One of the things students seem to have lost after we have transitioned from analog computing via slide rules to hand-held calculators is a sense of the scale of numbers. I'll see student answers that are hundreds, nay, thousands of times too large or too small, because there was no mental checking going on with respect to the reasonableness of the size of the number. It is just so easy to punch the buttons on the box and scribble down the answer.
Now using slide rules the scale of numbers is part of the process (staying on track here, computing, e.g., the points on a parabolic curve for a bridge hammock. Cat curves with slides....are you out of your mind????).
*** grizz mounts lecture podium ***
the use of slide rules is based fundamentally on scientific notation. Every number is expressed as D x 10^e, where D is a real number of the form M.xxxxxxx where M is a single digit from 1 to 9, and the xxxxxx refers to the rest of the number to the right of the decimal point.
To multiply D x 10^e and C x 10^f you take
(D x 10^e) x (C x 10^f) = (DxC) x 10^(e+f)
You use the slide rule to compute DxC, then normalize the result (by hand)
DxC = E x 10^g
where E is again, in the form where there is one non-zero digit to the left of the decimal point. The result is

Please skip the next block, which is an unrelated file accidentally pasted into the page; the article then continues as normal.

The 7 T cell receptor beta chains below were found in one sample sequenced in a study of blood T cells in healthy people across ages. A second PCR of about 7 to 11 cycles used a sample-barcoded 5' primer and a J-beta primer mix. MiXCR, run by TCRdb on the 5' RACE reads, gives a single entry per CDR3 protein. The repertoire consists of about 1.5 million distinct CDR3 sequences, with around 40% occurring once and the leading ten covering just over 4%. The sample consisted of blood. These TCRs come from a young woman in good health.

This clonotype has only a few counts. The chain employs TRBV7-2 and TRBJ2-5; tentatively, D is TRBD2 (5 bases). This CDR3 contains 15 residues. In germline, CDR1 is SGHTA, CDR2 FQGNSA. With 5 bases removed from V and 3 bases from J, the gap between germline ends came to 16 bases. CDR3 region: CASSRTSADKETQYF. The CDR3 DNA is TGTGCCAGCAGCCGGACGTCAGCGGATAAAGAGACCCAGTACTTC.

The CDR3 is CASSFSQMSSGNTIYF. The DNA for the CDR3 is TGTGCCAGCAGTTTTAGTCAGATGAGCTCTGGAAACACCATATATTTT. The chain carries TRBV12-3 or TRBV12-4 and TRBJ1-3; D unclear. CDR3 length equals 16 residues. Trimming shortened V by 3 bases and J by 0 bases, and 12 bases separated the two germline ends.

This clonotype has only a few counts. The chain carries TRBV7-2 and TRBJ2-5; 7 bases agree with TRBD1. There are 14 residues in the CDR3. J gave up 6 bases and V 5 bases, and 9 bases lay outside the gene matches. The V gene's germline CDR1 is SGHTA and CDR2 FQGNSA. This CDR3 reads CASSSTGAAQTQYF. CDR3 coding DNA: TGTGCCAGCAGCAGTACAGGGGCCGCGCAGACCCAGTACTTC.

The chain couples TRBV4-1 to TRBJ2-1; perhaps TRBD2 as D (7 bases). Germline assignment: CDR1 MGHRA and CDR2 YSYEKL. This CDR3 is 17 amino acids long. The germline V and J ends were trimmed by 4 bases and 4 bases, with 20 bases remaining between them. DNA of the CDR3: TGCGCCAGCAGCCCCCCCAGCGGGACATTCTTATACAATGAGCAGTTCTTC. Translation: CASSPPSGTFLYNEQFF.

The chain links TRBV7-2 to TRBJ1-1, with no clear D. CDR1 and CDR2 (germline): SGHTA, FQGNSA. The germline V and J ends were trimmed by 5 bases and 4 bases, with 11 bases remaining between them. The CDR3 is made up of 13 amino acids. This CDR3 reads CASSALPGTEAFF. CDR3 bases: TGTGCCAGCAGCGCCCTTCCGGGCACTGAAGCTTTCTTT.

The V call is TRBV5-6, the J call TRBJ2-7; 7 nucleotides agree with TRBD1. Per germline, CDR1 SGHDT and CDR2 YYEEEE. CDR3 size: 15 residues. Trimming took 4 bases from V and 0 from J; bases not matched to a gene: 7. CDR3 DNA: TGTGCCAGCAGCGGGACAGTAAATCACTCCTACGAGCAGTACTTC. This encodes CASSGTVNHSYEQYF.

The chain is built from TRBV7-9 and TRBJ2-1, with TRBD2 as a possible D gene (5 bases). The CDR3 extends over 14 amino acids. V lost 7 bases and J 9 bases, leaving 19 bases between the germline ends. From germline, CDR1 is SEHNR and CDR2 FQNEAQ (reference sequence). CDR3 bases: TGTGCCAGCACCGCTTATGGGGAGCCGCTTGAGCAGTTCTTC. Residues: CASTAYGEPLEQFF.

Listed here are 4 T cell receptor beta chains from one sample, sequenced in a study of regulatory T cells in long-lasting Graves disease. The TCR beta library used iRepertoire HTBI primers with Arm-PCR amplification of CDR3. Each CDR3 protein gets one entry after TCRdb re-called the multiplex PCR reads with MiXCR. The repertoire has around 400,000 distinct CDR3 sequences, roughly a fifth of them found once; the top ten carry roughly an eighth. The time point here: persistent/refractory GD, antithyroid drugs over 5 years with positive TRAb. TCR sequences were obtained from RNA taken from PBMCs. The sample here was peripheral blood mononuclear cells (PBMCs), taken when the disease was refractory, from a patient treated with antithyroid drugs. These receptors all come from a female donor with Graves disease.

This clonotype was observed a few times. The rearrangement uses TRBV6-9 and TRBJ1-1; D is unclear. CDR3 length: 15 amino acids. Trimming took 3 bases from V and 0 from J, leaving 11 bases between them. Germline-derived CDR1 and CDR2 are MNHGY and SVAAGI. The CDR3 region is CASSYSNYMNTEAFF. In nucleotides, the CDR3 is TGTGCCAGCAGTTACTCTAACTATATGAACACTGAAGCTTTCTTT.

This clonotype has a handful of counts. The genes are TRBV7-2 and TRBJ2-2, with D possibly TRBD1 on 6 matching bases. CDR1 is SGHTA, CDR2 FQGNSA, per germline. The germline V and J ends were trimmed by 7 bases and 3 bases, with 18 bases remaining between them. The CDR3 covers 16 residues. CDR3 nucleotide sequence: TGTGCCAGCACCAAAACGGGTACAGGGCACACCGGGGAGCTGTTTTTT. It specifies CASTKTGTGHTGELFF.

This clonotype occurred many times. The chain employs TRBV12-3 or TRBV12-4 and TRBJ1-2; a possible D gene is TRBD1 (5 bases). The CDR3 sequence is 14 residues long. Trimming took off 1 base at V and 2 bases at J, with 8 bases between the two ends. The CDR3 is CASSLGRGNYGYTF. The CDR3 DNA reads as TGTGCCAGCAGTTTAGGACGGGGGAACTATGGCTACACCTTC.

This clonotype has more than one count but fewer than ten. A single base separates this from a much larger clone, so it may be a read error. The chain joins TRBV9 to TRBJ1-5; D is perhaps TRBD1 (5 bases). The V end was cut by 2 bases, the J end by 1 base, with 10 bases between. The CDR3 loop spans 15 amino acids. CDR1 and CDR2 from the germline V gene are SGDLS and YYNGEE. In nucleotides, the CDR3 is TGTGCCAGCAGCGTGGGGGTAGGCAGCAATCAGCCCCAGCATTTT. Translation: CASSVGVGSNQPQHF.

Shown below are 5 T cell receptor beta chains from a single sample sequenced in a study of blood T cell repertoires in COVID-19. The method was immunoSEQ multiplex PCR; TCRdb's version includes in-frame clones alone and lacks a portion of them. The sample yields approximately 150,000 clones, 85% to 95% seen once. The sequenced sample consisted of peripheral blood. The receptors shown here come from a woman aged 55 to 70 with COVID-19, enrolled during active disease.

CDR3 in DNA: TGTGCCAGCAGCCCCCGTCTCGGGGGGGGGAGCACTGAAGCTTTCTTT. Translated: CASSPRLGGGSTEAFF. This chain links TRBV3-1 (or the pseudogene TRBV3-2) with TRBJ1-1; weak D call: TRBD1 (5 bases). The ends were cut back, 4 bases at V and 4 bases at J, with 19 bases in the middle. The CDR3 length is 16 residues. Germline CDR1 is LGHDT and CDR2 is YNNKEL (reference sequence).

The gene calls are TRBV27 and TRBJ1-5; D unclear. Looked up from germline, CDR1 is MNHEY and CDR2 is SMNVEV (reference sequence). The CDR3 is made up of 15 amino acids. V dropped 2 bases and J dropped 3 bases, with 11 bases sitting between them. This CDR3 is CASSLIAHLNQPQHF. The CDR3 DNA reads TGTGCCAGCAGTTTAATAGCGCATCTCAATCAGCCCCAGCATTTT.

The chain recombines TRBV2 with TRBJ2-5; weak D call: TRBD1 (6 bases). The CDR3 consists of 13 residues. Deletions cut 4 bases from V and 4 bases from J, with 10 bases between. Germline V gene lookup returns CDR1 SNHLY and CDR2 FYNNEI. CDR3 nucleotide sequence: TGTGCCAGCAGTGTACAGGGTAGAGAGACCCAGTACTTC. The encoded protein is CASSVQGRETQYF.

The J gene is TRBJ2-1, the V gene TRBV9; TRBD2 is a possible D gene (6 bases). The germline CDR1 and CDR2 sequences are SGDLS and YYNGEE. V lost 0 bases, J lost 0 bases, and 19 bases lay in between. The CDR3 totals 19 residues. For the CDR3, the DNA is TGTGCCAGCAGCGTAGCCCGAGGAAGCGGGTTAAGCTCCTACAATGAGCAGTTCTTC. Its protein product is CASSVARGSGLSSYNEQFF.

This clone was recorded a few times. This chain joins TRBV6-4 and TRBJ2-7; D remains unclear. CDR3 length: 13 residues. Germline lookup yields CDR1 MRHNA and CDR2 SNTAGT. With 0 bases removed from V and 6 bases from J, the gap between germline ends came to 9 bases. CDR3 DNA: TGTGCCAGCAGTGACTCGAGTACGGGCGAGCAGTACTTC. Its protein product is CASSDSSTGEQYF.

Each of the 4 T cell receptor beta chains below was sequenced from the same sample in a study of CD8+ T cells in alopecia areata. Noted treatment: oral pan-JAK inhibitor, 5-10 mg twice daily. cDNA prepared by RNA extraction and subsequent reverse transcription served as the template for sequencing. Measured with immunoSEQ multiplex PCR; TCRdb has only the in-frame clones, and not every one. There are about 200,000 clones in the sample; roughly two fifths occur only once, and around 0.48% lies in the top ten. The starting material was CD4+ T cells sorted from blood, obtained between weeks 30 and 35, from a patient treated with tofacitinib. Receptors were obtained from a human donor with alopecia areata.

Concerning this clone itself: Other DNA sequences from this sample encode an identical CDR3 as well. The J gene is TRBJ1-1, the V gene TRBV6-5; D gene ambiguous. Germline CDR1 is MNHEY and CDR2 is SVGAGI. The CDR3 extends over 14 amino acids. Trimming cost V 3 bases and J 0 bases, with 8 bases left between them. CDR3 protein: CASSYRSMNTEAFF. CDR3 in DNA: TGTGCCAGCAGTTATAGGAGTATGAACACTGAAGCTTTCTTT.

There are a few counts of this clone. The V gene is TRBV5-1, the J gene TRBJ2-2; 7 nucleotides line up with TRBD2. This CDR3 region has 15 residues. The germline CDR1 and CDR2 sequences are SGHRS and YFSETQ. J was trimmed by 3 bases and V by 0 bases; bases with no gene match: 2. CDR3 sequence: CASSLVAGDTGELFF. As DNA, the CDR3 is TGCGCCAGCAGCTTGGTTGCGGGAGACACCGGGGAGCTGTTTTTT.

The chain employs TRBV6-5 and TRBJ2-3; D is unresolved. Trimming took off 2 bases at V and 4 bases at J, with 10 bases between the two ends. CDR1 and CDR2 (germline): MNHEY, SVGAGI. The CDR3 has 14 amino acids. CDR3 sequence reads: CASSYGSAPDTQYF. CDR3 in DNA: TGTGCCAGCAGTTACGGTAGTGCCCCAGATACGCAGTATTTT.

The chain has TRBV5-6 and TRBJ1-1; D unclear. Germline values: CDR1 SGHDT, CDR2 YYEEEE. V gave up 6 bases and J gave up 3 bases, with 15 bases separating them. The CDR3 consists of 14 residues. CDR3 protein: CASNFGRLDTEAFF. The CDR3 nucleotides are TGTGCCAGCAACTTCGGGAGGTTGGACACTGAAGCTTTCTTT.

(D x 10^e) x (C x 10^f) = E x 10^(e+f+g)
**** grizz is thrown off the podium ****
the point here is that the scale of the numbers : e, f, g , are evermore at the front of your mind in the calculation. It's easy enough to be off by a factor of ten by a mistake in arithmetic---my specialty---but you cannot not be thinking about the size of the numbers being manipulated.
that said, I much prefer calculators for my personal use. Actually, for computing the various curves and lengths I do for my DIY gear I use a digital computer, programming in (again showing my age) Perl. Can't be bothered to stop and learn that new-fangled stuff that babies you, like strong type enforcement. Real men write programs in languages that can corrupt memory.